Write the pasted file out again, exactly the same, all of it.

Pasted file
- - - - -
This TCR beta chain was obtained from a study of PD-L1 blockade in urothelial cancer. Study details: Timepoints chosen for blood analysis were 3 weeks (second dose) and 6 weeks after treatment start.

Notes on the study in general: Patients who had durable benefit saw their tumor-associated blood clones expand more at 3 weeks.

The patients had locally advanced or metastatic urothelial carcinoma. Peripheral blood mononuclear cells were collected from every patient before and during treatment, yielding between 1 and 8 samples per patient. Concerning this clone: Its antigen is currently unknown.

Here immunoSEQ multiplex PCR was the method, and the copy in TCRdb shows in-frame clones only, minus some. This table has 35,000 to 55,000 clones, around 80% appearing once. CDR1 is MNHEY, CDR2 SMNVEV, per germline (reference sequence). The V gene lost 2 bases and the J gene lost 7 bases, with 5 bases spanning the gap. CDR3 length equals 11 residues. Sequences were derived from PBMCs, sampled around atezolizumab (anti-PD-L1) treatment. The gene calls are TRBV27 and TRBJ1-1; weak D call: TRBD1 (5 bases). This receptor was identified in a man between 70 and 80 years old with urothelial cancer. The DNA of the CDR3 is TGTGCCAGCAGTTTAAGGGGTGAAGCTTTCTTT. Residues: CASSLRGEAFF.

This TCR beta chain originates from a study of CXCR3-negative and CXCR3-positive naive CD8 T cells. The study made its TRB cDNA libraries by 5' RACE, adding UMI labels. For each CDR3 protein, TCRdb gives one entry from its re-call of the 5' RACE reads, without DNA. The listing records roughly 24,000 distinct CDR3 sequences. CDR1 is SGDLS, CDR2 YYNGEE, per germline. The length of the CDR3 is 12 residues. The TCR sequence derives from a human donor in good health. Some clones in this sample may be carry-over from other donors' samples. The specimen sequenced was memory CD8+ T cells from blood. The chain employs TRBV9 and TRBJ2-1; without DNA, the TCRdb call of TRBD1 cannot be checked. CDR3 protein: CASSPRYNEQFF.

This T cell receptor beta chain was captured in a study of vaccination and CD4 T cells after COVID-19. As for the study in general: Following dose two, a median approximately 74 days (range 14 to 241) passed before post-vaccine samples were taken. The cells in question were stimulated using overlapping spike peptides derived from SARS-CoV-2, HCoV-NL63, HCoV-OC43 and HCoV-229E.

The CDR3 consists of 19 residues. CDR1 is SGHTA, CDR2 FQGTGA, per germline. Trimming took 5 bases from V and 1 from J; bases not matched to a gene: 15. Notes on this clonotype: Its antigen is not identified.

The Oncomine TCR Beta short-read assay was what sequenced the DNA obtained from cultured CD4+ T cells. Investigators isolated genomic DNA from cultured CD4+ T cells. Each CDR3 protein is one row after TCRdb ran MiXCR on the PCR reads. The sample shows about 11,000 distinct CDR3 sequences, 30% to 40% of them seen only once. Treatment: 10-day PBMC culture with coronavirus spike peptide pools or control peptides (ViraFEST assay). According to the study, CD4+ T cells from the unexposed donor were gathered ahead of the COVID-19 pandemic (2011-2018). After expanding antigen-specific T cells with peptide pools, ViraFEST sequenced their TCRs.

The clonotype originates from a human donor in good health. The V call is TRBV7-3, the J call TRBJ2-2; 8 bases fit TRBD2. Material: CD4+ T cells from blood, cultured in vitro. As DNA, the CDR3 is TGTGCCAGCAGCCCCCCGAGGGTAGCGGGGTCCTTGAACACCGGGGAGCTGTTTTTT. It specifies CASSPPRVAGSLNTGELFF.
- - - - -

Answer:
This TCR beta chain was obtained from a study of PD-L1 blockade in urothelial cancer. Study details: Timepoints chosen for blood analysis were 3 weeks (second dose) and 6 weeks after treatment start.

Notes on the study in general: Patients who had durable benefit saw their tumor-associated blood clones expand more at 3 weeks.

The patients had locally advanced or metastatic urothelial carcinoma. Peripheral blood mononuclear cells were collected from every patient before and during treatment, yielding between 1 and 8 samples per patient. Concerning this clone: Its antigen is currently unknown.

Here immunoSEQ multiplex PCR was the method, and the copy in TCRdb shows in-frame clones only, minus some. This table has 35,000 to 55,000 clones, around 80% appearing once. CDR1 is MNHEY, CDR2 SMNVEV, per germline (reference sequence). The V gene lost 2 bases and the J gene lost 7 bases, with 5 bases spanning the gap. CDR3 length equals 11 residues. Sequences were derived from PBMCs, sampled around atezolizumab (anti-PD-L1) treatment. The gene calls are TRBV27 and TRBJ1-1; weak D call: TRBD1 (5 bases). This receptor was identified in a man between 70 and 80 years old with urothelial cancer. The DNA of the CDR3 is TGTGCCAGCAGTTTAAGGGGTGAAGCTTTCTTT. Residues: CASSLRGEAFF.

This TCR beta chain originates from a study of CXCR3-negative and CXCR3-positive naive CD8 T cells. The study made its TRB cDNA libraries by 5' RACE, adding UMI labels. For each CDR3 protein, TCRdb gives one entry from its re-call of the 5' RACE reads, without DNA. The listing records roughly 24,000 distinct CDR3 sequences. CDR1 is SGDLS, CDR2 YYNGEE, per germline. The length of the CDR3 is 12 residues. The TCR sequence derives from a human donor in good health. Some clones in this sample may be carry-over from other donors' samples. The specimen sequenced was memory CD8+ T cells from blood. The chain employs TRBV9 and TRBJ2-1; without DNA, the TCRdb call of TRBD1 cannot be checked. CDR3 protein: CASSPRYNEQFF.

This T cell receptor beta chain was captured in a study of vaccination and CD4 T cells after COVID-19. As for the study in general: Following dose two, a median approximately 74 days (range 14 to 241) passed before post-vaccine samples were taken. The cells in question were stimulated using overlapping spike peptides derived from SARS-CoV-2, HCoV-NL63, HCoV-OC43 and HCoV-229E.

The CDR3 consists of 19 residues. CDR1 is SGHTA, CDR2 FQGTGA, per germline. Trimming took 5 bases from V and 1 from J; bases not matched to a gene: 15. Notes on this clonotype: Its antigen is not identified.

The Oncomine TCR Beta short-read assay was what sequenced the DNA obtained from cultured CD4+ T cells. Investigators isolated genomic DNA from cultured CD4+ T cells. Each CDR3 protein is one row after TCRdb ran MiXCR on the PCR reads. The sample shows about 11,000 distinct CDR3 sequences, 30% to 40% of them seen only once. Treatment: 10-day PBMC culture with coronavirus spike peptide pools or control peptides (ViraFEST assay). According to the study, CD4+ T cells from the unexposed donor were gathered ahead of the COVID-19 pandemic (2011-2018). After expanding antigen-specific T cells with peptide pools, ViraFEST sequenced their TCRs.

The clonotype originates from a human donor in good health. The V call is TRBV7-3, the J call TRBJ2-2; 8 bases fit TRBD2. Material: CD4+ T cells from blood, cultured in vitro. As DNA, the CDR3 is TGTGCCAGCAGCCCCCCGAGGGTAGCGGGGTCCTTGAACACCGGGGAGCTGTTTTTT. It specifies CASSPPRVAGSLNTGELFF.